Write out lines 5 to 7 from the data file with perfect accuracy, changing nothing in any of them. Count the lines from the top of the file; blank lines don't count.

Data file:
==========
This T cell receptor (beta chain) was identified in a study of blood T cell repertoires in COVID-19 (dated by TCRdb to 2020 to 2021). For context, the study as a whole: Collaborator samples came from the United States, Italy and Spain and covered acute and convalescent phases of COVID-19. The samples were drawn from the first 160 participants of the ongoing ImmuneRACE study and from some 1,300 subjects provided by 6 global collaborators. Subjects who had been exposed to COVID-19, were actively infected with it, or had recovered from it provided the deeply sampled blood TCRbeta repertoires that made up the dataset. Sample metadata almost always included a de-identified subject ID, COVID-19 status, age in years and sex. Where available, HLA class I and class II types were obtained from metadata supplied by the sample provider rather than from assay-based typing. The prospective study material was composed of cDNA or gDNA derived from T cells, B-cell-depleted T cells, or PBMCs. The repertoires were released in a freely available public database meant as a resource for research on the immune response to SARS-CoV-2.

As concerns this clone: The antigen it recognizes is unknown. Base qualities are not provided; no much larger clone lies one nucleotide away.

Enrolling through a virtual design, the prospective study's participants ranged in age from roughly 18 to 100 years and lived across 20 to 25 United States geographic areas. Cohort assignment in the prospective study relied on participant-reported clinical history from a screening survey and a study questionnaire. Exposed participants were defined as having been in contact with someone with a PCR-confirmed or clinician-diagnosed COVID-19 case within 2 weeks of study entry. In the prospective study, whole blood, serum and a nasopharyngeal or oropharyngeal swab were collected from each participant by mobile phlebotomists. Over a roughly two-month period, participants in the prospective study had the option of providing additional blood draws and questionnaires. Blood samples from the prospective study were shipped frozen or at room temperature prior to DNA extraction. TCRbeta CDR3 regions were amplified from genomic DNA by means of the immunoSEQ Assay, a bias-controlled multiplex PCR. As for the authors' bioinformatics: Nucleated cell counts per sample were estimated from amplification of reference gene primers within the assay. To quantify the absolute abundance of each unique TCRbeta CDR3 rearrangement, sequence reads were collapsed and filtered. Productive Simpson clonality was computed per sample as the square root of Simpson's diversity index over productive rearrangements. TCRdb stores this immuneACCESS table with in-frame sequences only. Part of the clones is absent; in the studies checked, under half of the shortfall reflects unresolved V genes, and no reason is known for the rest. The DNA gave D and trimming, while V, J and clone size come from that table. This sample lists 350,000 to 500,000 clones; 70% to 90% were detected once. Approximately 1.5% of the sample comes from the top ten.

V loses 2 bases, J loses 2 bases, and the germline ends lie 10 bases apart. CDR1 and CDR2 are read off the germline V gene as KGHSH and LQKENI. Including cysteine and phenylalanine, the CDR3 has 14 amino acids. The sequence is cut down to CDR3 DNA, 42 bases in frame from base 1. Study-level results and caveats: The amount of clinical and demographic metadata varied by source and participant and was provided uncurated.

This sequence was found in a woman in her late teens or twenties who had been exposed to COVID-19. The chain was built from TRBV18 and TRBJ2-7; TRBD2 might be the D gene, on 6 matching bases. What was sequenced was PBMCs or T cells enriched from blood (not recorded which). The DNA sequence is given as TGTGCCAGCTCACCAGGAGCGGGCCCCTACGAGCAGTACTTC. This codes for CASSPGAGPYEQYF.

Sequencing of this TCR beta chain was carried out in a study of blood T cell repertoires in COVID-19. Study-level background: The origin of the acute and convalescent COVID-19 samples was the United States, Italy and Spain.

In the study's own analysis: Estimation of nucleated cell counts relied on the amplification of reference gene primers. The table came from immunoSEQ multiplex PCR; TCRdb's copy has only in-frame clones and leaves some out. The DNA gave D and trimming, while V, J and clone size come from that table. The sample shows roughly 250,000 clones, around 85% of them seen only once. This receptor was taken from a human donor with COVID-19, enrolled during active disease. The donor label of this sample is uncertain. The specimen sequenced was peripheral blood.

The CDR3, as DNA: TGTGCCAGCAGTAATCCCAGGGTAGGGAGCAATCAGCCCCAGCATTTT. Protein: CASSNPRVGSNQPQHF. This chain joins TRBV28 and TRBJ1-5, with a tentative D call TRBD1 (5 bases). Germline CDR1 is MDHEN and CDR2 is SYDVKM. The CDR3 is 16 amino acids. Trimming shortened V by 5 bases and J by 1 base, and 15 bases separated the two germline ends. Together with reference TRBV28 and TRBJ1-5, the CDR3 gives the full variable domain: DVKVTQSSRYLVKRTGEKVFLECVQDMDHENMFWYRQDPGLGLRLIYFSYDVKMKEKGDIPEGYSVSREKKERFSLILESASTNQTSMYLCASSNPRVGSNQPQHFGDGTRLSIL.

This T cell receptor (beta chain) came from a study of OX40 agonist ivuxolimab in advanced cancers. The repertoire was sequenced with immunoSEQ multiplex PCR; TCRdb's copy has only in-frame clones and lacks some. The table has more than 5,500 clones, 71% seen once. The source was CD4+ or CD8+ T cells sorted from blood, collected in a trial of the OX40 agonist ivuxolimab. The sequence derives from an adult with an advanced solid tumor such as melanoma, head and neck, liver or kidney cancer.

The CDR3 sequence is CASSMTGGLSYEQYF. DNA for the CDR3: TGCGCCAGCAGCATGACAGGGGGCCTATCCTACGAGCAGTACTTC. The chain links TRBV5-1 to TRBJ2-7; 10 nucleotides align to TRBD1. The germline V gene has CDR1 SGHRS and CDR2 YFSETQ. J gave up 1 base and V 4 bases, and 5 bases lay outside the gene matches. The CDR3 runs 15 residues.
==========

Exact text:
This sequence was found in a woman in her late teens or twenties who had been exposed to COVID-19. The chain was built from TRBV18 and TRBJ2-7; TRBD2 might be the D gene, on 6 matching bases. What was sequenced was PBMCs or T cells enriched from blood (not recorded which). The DNA sequence is given as TGTGCCAGCTCACCAGGAGCGGGCCCCTACGAGCAGTACTTC. This codes for CASSPGAGPYEQYF.

Sequencing of this TCR beta chain was carried out in a study of blood T cell repertoires in COVID-19. Study-level background: The origin of the acute and convalescent COVID-19 samples was the United States, Italy and Spain.

In the study's own analysis: Estimation of nucleated cell counts relied on the amplification of reference gene primers. The table came from immunoSEQ multiplex PCR; TCRdb's copy has only in-frame clones and leaves some out. The DNA gave D and trimming, while V, J and clone size come from that table. The sample shows roughly 250,000 clones, around 85% of them seen only once. This receptor was taken from a human donor with COVID-19, enrolled during active disease. The donor label of this sample is uncertain. The specimen sequenced was peripheral blood.